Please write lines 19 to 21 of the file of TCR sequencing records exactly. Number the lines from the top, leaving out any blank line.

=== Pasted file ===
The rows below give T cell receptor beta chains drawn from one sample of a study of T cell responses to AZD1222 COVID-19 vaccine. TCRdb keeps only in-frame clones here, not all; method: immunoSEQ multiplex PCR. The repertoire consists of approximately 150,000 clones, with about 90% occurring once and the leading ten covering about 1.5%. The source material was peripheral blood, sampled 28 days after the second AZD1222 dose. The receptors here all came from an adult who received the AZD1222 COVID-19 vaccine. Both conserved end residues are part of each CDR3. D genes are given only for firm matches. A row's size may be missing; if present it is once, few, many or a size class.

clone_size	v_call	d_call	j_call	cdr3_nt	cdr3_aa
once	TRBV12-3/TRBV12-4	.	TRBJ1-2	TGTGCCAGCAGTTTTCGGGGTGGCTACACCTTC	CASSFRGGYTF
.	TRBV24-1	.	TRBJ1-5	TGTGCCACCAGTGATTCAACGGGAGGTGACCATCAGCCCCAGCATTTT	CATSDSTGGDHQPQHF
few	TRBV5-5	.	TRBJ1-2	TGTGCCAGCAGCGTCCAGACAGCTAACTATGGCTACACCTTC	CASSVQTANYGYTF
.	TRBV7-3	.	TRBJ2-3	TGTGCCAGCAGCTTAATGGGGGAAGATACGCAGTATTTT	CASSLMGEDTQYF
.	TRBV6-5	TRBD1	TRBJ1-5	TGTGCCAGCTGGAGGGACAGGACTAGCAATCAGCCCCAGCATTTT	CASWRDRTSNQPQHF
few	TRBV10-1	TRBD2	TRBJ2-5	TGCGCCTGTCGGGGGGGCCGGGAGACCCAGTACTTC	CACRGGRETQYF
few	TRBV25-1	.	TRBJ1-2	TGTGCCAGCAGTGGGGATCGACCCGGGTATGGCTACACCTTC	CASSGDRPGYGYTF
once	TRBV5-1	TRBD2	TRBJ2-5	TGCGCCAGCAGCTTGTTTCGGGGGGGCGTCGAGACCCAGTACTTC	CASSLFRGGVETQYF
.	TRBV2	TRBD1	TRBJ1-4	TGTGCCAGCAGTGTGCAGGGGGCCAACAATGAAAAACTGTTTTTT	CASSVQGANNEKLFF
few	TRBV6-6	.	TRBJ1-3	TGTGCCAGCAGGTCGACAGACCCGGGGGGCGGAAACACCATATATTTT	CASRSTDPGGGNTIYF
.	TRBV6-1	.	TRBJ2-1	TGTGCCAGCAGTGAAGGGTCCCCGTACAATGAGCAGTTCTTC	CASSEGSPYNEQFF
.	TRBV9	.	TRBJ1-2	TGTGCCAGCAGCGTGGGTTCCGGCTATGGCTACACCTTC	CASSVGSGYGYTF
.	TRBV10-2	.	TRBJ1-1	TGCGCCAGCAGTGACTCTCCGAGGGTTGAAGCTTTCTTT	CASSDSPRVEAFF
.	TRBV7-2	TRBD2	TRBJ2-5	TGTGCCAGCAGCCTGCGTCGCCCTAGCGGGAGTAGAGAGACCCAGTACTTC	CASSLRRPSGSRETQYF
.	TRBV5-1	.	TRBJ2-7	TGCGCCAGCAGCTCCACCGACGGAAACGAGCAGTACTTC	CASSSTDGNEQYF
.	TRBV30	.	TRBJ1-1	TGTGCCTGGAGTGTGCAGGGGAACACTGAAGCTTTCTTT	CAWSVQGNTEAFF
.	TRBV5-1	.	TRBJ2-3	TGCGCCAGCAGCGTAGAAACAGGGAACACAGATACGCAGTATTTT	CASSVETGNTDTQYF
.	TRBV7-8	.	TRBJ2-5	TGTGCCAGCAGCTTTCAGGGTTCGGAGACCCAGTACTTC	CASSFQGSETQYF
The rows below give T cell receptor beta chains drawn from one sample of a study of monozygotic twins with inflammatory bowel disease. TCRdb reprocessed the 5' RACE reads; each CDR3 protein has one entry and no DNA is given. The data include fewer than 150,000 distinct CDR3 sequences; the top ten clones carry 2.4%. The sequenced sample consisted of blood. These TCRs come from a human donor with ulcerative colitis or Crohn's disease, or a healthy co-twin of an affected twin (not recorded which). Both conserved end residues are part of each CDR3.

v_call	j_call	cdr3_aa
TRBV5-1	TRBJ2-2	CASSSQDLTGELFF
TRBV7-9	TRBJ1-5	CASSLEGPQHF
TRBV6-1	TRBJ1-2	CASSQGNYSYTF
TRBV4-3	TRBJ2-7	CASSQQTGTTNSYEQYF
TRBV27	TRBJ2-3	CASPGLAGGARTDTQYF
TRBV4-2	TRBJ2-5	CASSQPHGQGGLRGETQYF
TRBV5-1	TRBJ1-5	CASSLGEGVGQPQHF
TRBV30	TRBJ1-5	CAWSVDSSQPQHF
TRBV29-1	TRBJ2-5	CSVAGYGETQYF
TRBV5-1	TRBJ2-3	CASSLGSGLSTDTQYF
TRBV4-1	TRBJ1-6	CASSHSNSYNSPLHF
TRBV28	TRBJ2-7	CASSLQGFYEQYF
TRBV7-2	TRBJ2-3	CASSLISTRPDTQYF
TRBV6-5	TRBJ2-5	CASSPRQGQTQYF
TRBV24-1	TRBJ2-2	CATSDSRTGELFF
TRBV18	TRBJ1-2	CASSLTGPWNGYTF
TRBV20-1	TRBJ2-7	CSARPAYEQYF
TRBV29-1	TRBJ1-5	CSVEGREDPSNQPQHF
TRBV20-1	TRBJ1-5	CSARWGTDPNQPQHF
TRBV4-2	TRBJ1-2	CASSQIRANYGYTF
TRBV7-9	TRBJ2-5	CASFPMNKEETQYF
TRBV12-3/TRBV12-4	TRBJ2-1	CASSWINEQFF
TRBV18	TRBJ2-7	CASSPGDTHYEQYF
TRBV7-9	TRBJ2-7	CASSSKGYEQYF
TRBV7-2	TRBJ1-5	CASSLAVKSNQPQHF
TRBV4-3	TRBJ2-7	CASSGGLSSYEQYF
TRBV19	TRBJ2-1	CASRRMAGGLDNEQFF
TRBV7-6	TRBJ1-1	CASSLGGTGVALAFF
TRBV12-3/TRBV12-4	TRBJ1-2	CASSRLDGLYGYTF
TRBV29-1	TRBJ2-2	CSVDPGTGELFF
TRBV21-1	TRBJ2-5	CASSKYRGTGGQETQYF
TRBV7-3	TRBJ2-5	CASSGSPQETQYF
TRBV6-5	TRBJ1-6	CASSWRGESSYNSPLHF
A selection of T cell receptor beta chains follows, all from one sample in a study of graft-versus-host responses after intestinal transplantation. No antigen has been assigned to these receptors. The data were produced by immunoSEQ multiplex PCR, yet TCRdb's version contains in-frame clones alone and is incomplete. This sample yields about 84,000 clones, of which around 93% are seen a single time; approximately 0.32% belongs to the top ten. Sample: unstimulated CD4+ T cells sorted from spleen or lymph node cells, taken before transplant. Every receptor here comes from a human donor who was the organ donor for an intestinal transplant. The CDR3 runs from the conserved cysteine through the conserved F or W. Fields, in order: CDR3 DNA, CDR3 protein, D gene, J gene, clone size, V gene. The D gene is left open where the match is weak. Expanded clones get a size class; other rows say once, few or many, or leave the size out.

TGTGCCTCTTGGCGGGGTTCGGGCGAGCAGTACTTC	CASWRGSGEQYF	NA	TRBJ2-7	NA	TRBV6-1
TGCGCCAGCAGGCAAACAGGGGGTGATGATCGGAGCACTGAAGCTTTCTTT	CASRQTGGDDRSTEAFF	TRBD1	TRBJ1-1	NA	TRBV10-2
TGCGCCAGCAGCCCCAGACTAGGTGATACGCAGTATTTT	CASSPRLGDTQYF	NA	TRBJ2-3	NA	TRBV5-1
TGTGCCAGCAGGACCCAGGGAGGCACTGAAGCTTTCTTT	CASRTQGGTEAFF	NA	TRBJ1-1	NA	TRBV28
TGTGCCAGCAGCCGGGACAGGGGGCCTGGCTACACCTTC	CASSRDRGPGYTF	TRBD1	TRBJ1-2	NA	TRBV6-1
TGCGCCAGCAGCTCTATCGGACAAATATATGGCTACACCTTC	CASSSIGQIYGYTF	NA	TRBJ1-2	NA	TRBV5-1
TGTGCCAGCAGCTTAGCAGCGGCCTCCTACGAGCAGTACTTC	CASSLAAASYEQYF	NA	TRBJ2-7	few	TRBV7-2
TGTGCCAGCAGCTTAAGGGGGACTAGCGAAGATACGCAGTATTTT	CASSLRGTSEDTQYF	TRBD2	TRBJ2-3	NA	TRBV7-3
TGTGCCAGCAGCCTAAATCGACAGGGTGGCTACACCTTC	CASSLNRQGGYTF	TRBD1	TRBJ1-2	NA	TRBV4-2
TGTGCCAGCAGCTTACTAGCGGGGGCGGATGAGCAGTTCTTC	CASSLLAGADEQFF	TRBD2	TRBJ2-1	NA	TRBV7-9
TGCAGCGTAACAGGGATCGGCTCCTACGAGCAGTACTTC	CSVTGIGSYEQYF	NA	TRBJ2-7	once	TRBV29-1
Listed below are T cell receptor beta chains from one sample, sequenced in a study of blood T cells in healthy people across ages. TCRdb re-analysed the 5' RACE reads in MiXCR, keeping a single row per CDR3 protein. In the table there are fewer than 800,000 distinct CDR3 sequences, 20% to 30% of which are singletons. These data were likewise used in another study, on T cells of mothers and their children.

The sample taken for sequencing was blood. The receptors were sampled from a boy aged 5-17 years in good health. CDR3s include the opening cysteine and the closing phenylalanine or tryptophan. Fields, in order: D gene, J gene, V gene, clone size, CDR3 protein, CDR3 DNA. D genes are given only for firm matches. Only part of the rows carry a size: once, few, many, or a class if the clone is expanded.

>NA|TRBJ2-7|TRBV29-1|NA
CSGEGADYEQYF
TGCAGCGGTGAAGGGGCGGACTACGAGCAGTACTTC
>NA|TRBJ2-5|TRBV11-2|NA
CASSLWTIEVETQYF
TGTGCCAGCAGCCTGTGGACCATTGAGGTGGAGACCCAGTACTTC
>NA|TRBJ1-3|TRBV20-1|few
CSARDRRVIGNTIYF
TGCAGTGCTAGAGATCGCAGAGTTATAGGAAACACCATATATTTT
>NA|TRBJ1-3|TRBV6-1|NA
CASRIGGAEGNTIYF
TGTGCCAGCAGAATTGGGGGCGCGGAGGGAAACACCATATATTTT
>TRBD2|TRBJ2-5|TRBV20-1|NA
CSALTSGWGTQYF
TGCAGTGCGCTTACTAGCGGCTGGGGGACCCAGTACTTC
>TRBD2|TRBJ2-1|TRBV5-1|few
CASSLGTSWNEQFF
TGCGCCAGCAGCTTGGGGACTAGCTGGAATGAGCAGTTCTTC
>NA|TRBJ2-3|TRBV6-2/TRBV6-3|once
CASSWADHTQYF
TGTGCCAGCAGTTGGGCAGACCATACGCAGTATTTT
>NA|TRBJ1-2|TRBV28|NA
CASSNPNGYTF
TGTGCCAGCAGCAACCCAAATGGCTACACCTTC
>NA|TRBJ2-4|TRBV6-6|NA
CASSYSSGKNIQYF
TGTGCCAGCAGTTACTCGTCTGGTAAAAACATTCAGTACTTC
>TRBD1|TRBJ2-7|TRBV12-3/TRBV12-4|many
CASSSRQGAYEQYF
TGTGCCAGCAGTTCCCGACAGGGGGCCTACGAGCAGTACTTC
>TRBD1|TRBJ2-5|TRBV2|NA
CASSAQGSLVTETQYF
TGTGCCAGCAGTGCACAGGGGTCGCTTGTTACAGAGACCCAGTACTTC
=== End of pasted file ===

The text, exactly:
.	TRBV5-1	.	TRBJ2-3	TGCGCCAGCAGCGTAGAAACAGGGAACACAGATACGCAGTATTTT	CASSVETGNTDTQYF
.	TRBV7-8	.	TRBJ2-5	TGTGCCAGCAGCTTTCAGGGTTCGGAGACCCAGTACTTC	CASSFQGSETQYF
The rows below give T cell receptor beta chains drawn from one sample of a study of monozygotic twins with inflammatory bowel disease. TCRdb reprocessed the 5' RACE reads; each CDR3 protein has one entry and no DNA is given. The data include fewer than 150,000 distinct CDR3 sequences; the top ten clones carry 2.4%. The sequenced sample consisted of blood. These TCRs come from a human donor with ulcerative colitis or Crohn's disease, or a healthy co-twin of an affected twin (not recorded which). Both conserved end residues are part of each CDR3.